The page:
The White House has repeatedly characterized Ms. Tsai’s U.S. transits, sandwiched around visits to Guatemala and Belize, as being no different than previous transits and urged Beijing not to overreact. National Security Council spokesman John Kirby repeated that message on Monday when asked about Mr. McCarthy’s plans to meet the Taiwanese leader.

“I’m not going to get ahead of where we are right now and speculate about what the Chinese might or might not do. We strongly urge them to not overreact to this, again, because there’s just simply no reason to,” he said.

After Mr. McCarthy’s predecessor as House speaker, Nancy Pelosi, traveled to Taiwan last summer—the highest-ranking U.S. official to do so in a quarter-century—Beijing encircled the island with rocket and ballistic-missile fire and tested its defenses with navy ships and war planes. It was an unusual show of force that sparked new concerns inside the U.S. military about China’s ability to blockade Taiwan.

That episode sent relations between Washington and Beijing into a downward spiral that both capitals have attempted to reverse, with limited success.

Mr. McCarthy expressed interest in visiting Taiwan himself after being named speaker, but the prospect of a repeat of Ms. Pelosi’s trip, and of Beijing’s wargames, unnerved some in Taipei. After considering the risks, members of Ms. Tsai’s decision-making circle worked to persuade Mr. McCarthy to meet with Ms. Tsai in the U.S. instead, according to people familiar with the discussions.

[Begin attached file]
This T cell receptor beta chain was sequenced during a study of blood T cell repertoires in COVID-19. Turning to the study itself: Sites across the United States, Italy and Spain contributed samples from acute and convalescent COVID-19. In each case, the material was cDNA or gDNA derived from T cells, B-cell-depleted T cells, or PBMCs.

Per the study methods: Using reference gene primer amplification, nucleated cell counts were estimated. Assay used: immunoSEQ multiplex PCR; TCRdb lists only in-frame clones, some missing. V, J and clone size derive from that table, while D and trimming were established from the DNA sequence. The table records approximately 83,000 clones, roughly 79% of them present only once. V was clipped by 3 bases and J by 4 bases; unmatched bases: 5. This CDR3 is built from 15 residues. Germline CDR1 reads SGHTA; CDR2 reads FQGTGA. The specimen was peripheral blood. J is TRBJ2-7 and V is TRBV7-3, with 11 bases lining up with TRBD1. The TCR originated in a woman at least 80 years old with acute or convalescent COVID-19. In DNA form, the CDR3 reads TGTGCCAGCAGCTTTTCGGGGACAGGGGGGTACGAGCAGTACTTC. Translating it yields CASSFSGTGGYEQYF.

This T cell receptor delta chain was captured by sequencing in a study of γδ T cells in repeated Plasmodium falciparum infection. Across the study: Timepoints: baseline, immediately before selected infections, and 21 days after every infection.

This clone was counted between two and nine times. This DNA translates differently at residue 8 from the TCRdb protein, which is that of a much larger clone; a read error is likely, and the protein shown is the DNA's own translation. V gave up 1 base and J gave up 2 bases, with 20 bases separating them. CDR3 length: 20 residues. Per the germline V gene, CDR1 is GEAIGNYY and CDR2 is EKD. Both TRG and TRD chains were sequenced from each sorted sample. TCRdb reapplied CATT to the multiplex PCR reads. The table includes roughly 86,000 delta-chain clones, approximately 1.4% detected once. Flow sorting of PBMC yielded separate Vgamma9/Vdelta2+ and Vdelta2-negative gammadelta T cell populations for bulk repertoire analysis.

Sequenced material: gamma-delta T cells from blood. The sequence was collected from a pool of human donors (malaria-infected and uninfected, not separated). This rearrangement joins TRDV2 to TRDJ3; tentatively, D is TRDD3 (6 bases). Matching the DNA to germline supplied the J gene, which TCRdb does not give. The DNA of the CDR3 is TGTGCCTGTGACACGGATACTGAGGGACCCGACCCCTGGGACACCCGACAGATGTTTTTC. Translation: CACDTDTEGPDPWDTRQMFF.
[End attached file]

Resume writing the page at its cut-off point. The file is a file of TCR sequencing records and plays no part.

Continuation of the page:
A government official familiar with the discussions attributed the outcome to a high degree of trust between Taipei and Washington.

“It’s an amazing diplomatic move by whoever in the U.S. and Taiwan was able to make that happen,” Lev Nachman, a political scientist who teaches at Taiwan’s National Chengchi University, said of Taipei’s persuading Mr. McCarthy to meet in the U.S.

Giving Beijing an excuse to repeat its live-fire drills would have been politically damaging to Ms. Tsai’s ruling Democratic Progressive Party, which was battered in local elections late last year and is trying to shore up support ahead of presidential elections in January, Mr. Nachman said.

China’s government slapped sanctions on Ms. Pelosi and members of her family, barring any Chinese entity from doing business with them, after her visit to Taiwan. Beijing could do the same to Mr. McCarthy, in addition to intensifying military patrols around Taiwan.

Chinese military analyst Fu Qianshao told China’s nationalistic tabloid Global Times over the weekend that he expected the Chinese military’s response to a McCarthy meeting to be similar to the one it unleashed following Ms. Pelosi’s Taiwan visit.

Asked at a regular press briefing on Tuesday whether China planned to hold military drills in response to the meeting, Chinese Foreign Ministry spokeswoman Mao Ning said Beijing would closely monitor the situation and “firmly defend national sovereignty and territorial integrity.”

Taiwanese military and defense officials have said that they don’t expect China’s military, the People’s Liberation Army, to react forcefully but that the island is prepared for that possibility.

Taiwan’s defense ministry said 20 PLA aircraft flew sorties near Taiwanese airspace on Monday, with nine of them crossing the median line of the 100-mile Taiwan Strait separating the island from China. Neither number is remarkable compared with previous Chinese military operations around the island.

Photo: John Minchillo/Associated Press